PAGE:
• In Search of Darwin's Imaginary Gemmules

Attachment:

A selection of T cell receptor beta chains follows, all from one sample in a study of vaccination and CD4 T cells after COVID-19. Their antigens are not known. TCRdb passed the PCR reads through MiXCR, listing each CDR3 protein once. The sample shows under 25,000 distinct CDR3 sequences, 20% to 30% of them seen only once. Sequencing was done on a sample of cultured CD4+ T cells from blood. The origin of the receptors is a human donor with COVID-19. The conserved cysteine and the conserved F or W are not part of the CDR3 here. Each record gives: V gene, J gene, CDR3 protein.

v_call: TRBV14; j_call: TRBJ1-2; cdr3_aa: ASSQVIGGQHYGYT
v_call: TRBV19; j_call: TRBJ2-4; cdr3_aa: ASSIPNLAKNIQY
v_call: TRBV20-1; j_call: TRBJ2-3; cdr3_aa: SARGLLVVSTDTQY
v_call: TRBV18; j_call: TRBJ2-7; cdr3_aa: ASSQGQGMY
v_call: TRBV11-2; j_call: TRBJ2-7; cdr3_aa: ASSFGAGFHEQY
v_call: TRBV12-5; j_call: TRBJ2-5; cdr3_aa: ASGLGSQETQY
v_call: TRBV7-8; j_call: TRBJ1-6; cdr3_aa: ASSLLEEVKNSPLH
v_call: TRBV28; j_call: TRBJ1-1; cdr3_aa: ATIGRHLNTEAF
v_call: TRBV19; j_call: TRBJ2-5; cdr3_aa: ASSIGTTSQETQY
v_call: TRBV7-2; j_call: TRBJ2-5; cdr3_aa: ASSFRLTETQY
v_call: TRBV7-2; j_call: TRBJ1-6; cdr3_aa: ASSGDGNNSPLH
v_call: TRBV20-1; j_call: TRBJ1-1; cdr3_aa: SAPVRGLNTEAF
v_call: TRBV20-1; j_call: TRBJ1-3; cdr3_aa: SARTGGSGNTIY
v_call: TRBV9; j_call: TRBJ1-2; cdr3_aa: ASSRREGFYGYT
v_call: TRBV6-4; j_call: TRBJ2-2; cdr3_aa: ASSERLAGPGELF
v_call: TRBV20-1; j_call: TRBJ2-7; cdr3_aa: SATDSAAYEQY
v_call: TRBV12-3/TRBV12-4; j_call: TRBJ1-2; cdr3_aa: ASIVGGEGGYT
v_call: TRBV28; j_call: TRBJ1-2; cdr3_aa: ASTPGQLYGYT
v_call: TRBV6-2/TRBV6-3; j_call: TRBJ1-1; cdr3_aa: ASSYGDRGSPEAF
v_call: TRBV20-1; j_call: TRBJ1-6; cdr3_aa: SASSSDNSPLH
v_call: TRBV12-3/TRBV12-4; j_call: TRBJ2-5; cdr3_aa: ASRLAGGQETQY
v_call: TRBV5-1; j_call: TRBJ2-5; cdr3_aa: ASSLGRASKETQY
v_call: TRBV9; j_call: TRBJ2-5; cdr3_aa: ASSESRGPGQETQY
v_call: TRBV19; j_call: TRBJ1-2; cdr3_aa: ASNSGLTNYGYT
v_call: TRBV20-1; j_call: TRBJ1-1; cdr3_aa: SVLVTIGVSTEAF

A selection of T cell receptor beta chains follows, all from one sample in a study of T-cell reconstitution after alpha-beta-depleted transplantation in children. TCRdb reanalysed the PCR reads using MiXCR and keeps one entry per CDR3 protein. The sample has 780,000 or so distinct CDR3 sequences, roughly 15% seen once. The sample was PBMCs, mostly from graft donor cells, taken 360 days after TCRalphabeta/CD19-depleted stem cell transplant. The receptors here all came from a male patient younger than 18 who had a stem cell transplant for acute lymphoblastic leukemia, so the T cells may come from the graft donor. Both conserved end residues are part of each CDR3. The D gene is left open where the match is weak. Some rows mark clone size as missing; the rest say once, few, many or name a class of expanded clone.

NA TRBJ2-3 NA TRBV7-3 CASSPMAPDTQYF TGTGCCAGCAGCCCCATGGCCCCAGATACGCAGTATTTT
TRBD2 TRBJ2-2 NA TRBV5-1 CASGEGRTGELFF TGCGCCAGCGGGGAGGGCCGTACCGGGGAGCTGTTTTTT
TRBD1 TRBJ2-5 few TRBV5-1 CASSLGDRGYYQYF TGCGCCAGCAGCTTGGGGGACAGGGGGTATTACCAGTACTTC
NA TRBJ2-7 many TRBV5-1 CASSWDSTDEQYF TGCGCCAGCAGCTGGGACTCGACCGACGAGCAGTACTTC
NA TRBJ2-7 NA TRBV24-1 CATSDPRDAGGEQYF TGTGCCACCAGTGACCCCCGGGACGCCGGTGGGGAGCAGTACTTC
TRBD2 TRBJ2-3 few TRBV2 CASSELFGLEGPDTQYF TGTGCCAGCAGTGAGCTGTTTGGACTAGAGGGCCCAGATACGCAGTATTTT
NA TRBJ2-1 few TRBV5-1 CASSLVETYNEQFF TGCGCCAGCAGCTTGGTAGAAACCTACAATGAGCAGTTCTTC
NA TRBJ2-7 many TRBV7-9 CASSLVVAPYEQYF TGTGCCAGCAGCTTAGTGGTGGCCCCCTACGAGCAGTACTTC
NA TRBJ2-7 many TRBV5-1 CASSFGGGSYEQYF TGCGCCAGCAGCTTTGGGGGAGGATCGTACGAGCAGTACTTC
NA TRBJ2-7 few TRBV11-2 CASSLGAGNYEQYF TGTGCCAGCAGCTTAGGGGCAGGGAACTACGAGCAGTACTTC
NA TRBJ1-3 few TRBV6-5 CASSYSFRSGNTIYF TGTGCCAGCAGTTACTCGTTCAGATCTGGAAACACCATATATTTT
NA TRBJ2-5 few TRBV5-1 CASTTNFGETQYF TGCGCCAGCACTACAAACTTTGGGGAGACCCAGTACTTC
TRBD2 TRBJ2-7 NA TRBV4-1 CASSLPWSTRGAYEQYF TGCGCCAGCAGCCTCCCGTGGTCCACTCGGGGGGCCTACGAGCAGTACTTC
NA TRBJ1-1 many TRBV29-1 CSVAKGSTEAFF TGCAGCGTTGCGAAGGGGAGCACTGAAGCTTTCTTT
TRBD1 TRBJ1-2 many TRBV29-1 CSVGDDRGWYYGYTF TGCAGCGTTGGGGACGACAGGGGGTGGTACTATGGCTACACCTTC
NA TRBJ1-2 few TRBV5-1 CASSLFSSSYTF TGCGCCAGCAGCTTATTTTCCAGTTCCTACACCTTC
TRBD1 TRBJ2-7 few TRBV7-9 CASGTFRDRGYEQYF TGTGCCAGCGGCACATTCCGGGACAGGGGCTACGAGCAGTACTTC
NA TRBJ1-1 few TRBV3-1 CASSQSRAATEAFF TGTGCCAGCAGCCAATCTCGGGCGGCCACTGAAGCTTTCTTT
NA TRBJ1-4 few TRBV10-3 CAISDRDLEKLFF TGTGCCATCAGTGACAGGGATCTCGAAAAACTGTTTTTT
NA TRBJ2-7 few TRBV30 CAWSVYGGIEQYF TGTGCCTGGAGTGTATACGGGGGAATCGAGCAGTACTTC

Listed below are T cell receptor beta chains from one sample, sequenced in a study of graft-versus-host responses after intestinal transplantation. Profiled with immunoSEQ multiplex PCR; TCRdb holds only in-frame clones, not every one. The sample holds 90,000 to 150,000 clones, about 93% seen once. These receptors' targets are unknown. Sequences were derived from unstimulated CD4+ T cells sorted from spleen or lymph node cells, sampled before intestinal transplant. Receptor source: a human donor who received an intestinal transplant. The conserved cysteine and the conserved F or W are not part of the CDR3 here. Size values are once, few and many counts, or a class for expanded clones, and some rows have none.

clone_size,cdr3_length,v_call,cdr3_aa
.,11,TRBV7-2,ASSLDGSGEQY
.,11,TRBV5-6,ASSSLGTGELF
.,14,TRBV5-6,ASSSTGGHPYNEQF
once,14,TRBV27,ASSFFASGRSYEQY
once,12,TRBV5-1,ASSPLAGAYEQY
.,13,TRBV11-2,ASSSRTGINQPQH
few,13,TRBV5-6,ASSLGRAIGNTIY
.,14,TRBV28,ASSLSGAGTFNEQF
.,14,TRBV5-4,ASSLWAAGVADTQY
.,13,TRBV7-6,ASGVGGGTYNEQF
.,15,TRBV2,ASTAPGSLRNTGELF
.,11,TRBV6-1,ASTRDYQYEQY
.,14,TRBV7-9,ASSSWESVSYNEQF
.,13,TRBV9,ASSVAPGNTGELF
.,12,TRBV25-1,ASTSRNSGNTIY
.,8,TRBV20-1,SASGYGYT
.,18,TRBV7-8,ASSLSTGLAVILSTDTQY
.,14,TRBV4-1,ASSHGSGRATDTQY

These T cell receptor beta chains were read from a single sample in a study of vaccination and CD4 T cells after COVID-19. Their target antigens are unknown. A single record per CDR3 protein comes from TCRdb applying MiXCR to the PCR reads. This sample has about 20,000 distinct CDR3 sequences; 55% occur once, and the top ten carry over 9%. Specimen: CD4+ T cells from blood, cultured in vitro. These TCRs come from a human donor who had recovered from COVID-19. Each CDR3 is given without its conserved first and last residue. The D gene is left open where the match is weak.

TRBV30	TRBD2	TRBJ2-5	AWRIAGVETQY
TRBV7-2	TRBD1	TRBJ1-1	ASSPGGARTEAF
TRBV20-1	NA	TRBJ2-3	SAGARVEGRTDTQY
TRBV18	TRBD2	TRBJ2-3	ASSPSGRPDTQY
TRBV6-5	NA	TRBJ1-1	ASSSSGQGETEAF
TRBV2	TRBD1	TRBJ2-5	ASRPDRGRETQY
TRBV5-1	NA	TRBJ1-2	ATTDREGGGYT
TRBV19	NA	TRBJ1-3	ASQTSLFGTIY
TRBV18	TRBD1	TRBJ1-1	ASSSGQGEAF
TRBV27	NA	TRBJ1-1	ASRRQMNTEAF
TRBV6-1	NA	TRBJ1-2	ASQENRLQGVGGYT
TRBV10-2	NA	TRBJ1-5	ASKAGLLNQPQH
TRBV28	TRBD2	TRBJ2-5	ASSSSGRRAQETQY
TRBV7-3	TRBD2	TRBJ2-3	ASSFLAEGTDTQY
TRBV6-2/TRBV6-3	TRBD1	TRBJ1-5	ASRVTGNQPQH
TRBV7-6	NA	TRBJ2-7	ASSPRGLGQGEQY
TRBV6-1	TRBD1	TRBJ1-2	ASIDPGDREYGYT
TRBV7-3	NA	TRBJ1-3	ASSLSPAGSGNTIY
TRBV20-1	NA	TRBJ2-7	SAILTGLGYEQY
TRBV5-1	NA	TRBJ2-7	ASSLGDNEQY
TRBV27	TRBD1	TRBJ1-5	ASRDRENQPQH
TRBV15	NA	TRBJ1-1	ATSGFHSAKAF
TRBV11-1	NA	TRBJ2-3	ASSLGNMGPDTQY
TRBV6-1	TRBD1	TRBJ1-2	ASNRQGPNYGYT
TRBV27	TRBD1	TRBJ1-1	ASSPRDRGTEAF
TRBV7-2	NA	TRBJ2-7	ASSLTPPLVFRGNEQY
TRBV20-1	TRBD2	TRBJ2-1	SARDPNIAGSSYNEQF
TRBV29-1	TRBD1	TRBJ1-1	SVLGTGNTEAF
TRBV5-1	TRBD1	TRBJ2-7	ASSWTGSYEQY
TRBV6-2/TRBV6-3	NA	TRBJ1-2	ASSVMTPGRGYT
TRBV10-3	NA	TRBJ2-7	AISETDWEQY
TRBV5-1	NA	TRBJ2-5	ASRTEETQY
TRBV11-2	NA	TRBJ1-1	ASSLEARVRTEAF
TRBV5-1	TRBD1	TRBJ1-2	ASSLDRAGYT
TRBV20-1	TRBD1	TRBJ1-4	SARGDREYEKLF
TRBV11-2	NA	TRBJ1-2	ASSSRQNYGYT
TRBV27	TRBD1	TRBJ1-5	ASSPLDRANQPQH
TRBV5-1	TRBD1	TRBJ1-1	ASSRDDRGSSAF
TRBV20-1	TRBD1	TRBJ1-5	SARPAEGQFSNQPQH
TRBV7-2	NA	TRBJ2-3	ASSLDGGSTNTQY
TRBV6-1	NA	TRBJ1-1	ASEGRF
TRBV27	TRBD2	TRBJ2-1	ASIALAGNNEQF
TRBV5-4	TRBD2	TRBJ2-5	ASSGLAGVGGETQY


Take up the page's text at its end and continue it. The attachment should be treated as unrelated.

• Abstract: Publication date: Available online 17 July 2018Source: Advances in GeneticsAuthor(s): Yongsheng Liu Darwin's gemmules were supposed to be “thrown off” by cells and were “inconceivably minute and numerous as the stars in heaven.” They were capable of self-propagation and diffusion from cell to cell, and circulation through the system. The word “gene” coined by Wilhelm Johannsen, was derived from de Vries's term “pangen,” itself a substitute for “gemmule” in Darwin's Pangenesis. Johannsen resisted the “morphological” conception of genes as particles with a certain structure. Morgan's genes were considered to be stable entities arranged in an orderly linear pattern on chromosomes, like beads on a string. In the late 1940s, McClintock challenged the concept of the stability of the gene when she discovered that some genes could move within a chromosome and between chromosomes. In 1948, Mandel and Metais reported the presence of cell-free nucleic acids in human blood for the first time. Over the past several decades, it has been universally accepted that almost all types of cells not only shed molecules such as cell-free DNA (including genomic DNA, tumor DNA and fetal DNA), RNAs (including mRNA and small RNAs) and prions, but also release into the extracellular environment diverse types of membrane vesicles (known as extracellular vesicles) containing DNA, RNA and proteins. Thus Darwin's speculative gemmules of the 19th century have become the experimentally demonstrated circulating cell-free DNA, mobile RNAs, prions and extracellular vesicles.